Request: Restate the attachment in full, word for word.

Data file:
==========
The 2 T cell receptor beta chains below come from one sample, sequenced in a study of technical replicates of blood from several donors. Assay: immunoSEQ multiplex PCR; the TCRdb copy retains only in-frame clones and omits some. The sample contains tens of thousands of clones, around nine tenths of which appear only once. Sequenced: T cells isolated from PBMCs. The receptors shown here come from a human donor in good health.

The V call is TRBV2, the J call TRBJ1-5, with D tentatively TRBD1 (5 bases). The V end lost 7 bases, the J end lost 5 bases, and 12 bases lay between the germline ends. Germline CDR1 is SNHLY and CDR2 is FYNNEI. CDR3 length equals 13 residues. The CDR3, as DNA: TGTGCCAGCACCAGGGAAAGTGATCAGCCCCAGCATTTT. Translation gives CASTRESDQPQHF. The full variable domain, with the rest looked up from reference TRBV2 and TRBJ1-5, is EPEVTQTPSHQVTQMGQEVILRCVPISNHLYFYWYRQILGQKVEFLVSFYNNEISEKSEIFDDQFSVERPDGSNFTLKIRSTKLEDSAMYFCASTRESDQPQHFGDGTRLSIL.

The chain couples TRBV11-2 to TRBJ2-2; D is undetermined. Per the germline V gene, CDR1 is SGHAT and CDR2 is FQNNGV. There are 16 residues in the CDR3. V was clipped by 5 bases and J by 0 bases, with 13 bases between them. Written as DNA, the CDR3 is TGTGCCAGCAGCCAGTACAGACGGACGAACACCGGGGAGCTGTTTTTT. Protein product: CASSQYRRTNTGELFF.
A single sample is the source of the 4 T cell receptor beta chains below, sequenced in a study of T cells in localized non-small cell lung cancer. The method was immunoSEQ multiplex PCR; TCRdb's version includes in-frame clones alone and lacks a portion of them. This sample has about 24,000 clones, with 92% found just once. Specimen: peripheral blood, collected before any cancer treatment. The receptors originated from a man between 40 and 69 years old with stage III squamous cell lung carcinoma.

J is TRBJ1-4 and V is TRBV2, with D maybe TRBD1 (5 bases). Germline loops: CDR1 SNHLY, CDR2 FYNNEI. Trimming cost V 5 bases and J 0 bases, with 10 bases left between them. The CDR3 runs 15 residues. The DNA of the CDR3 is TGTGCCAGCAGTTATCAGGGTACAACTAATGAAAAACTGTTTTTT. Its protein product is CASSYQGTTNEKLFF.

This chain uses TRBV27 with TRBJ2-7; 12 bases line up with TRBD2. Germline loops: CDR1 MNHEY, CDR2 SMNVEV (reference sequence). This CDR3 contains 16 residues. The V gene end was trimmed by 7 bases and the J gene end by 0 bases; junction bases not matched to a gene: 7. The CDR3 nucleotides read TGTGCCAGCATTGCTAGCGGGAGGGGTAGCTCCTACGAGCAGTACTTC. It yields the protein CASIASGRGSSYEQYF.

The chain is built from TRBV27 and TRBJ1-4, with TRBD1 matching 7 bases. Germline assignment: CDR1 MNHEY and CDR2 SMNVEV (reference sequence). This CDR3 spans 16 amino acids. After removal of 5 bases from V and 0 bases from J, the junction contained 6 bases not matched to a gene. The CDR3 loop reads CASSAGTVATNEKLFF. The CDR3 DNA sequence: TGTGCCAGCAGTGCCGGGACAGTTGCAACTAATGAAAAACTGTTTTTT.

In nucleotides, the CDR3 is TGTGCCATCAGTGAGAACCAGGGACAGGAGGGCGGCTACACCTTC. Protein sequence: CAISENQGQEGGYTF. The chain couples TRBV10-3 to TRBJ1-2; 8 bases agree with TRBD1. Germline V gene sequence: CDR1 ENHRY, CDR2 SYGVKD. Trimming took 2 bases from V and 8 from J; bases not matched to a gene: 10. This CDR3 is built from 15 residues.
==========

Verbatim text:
The 2 T cell receptor beta chains below come from one sample, sequenced in a study of technical replicates of blood from several donors. Assay: immunoSEQ multiplex PCR; the TCRdb copy retains only in-frame clones and omits some. The sample contains tens of thousands of clones, around nine tenths of which appear only once. Sequenced: T cells isolated from PBMCs. The receptors shown here come from a human donor in good health.

The V call is TRBV2, the J call TRBJ1-5, with D tentatively TRBD1 (5 bases). The V end lost 7 bases, the J end lost 5 bases, and 12 bases lay between the germline ends. Germline CDR1 is SNHLY and CDR2 is FYNNEI. CDR3 length equals 13 residues. The CDR3, as DNA: TGTGCCAGCACCAGGGAAAGTGATCAGCCCCAGCATTTT. Translation gives CASTRESDQPQHF. The full variable domain, with the rest looked up from reference TRBV2 and TRBJ1-5, is EPEVTQTPSHQVTQMGQEVILRCVPISNHLYFYWYRQILGQKVEFLVSFYNNEISEKSEIFDDQFSVERPDGSNFTLKIRSTKLEDSAMYFCASTRESDQPQHFGDGTRLSIL.

The chain couples TRBV11-2 to TRBJ2-2; D is undetermined. Per the germline V gene, CDR1 is SGHAT and CDR2 is FQNNGV. There are 16 residues in the CDR3. V was clipped by 5 bases and J by 0 bases, with 13 bases between them. Written as DNA, the CDR3 is TGTGCCAGCAGCCAGTACAGACGGACGAACACCGGGGAGCTGTTTTTT. Protein product: CASSQYRRTNTGELFF.
A single sample is the source of the 4 T cell receptor beta chains below, sequenced in a study of T cells in localized non-small cell lung cancer. The method was immunoSEQ multiplex PCR; TCRdb's version includes in-frame clones alone and lacks a portion of them. This sample has about 24,000 clones, with 92% found just once. Specimen: peripheral blood, collected before any cancer treatment. The receptors originated from a man between 40 and 69 years old with stage III squamous cell lung carcinoma.

J is TRBJ1-4 and V is TRBV2, with D maybe TRBD1 (5 bases). Germline loops: CDR1 SNHLY, CDR2 FYNNEI. Trimming cost V 5 bases and J 0 bases, with 10 bases left between them. The CDR3 runs 15 residues. The DNA of the CDR3 is TGTGCCAGCAGTTATCAGGGTACAACTAATGAAAAACTGTTTTTT. Its protein product is CASSYQGTTNEKLFF.

This chain uses TRBV27 with TRBJ2-7; 12 bases line up with TRBD2. Germline loops: CDR1 MNHEY, CDR2 SMNVEV (reference sequence). This CDR3 contains 16 residues. The V gene end was trimmed by 7 bases and the J gene end by 0 bases; junction bases not matched to a gene: 7. The CDR3 nucleotides read TGTGCCAGCATTGCTAGCGGGAGGGGTAGCTCCTACGAGCAGTACTTC. It yields the protein CASIASGRGSSYEQYF.

The chain is built from TRBV27 and TRBJ1-4, with TRBD1 matching 7 bases. Germline assignment: CDR1 MNHEY and CDR2 SMNVEV (reference sequence). This CDR3 spans 16 amino acids. After removal of 5 bases from V and 0 bases from J, the junction contained 6 bases not matched to a gene. The CDR3 loop reads CASSAGTVATNEKLFF. The CDR3 DNA sequence: TGTGCCAGCAGTGCCGGGACAGTTGCAACTAATGAAAAACTGTTTTTT.

In nucleotides, the CDR3 is TGTGCCATCAGTGAGAACCAGGGACAGGAGGGCGGCTACACCTTC. Protein sequence: CAISENQGQEGGYTF. The chain couples TRBV10-3 to TRBJ1-2; 8 bases agree with TRBD1. Germline V gene sequence: CDR1 ENHRY, CDR2 SYGVKD. Trimming took 2 bases from V and 8 from J; bases not matched to a gene: 10. This CDR3 is built from 15 residues.